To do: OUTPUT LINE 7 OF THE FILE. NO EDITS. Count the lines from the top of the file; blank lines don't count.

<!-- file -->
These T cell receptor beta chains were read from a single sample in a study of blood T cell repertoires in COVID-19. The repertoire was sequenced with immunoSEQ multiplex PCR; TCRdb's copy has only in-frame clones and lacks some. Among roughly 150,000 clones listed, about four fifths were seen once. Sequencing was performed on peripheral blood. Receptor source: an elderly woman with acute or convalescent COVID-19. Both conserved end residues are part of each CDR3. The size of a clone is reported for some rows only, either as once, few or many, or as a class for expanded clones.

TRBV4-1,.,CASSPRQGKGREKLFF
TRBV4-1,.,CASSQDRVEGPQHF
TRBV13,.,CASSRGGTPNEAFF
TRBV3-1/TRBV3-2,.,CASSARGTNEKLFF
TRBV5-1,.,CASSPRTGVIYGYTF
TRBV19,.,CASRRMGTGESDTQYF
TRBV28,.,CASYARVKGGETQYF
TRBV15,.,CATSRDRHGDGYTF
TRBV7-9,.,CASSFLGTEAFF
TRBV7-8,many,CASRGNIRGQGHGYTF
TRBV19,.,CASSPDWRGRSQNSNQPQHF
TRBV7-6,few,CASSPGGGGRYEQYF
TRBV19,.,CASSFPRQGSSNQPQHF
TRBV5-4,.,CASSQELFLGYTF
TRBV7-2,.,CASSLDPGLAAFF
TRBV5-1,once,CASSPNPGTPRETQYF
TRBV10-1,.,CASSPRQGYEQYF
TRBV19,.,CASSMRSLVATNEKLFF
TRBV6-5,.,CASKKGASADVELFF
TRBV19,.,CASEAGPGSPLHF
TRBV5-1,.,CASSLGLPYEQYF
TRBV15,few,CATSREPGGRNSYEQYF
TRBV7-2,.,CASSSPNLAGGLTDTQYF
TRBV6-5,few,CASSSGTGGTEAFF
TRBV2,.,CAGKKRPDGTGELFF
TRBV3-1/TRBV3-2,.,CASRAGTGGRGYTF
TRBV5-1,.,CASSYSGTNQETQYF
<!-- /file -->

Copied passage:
TRBV19,.,CASRRMGTGESDTQYF